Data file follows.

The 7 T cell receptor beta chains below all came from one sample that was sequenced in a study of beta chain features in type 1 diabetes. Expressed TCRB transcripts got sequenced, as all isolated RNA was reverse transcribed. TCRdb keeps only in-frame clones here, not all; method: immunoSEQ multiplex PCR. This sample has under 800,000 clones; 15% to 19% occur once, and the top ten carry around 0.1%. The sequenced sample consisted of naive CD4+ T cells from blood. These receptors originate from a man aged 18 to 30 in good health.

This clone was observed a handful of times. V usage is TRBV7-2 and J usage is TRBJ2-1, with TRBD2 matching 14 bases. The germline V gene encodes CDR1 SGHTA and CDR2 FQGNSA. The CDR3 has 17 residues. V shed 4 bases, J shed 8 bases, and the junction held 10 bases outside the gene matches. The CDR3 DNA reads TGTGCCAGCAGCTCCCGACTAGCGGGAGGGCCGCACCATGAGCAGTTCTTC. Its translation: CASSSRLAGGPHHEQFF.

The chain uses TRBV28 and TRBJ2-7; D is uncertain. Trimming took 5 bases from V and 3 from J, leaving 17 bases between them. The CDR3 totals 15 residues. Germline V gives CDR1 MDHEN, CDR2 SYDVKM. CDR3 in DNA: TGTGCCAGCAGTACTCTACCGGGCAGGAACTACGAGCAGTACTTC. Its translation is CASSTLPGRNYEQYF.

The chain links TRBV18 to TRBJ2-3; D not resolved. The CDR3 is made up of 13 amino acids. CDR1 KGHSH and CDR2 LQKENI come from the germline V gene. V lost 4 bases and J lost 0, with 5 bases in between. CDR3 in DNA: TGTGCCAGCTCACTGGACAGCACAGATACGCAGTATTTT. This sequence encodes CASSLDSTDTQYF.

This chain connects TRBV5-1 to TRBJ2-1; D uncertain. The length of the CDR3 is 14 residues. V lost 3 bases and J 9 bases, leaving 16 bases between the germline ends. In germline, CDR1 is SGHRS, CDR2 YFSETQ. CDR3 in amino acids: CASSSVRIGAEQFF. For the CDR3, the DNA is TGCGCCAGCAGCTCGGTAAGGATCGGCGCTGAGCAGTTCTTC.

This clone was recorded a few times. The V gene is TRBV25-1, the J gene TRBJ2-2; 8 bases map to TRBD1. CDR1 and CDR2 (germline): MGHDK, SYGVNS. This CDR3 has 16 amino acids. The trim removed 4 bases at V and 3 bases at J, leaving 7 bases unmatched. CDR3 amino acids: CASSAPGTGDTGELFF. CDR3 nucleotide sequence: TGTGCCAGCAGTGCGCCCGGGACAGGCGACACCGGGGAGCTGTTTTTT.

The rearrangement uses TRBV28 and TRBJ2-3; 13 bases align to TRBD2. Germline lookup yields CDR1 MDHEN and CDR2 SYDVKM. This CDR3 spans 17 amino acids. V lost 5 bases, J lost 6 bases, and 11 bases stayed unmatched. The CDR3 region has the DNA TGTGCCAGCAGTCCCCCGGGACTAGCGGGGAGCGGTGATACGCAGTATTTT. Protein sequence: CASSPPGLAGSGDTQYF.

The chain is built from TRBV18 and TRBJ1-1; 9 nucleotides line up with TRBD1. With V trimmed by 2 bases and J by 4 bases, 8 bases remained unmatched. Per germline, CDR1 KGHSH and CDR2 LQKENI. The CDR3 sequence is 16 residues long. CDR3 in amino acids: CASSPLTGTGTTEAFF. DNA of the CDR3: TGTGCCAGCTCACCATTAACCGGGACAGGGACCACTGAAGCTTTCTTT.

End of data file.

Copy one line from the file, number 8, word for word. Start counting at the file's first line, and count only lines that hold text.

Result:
The chain is built from TRBV18 and TRBJ1-1; 9 nucleotides line up with TRBD1. With V trimmed by 2 bases and J by 4 bases, 8 bases remained unmatched. Per germline, CDR1 KGHSH and CDR2 LQKENI. The CDR3 sequence is 16 residues long. CDR3 in amino acids: CASSPLTGTGTTEAFF. DNA of the CDR3: TGTGCCAGCTCACCATTAACCGGGACAGGGACCACTGAAGCTTTCTTT.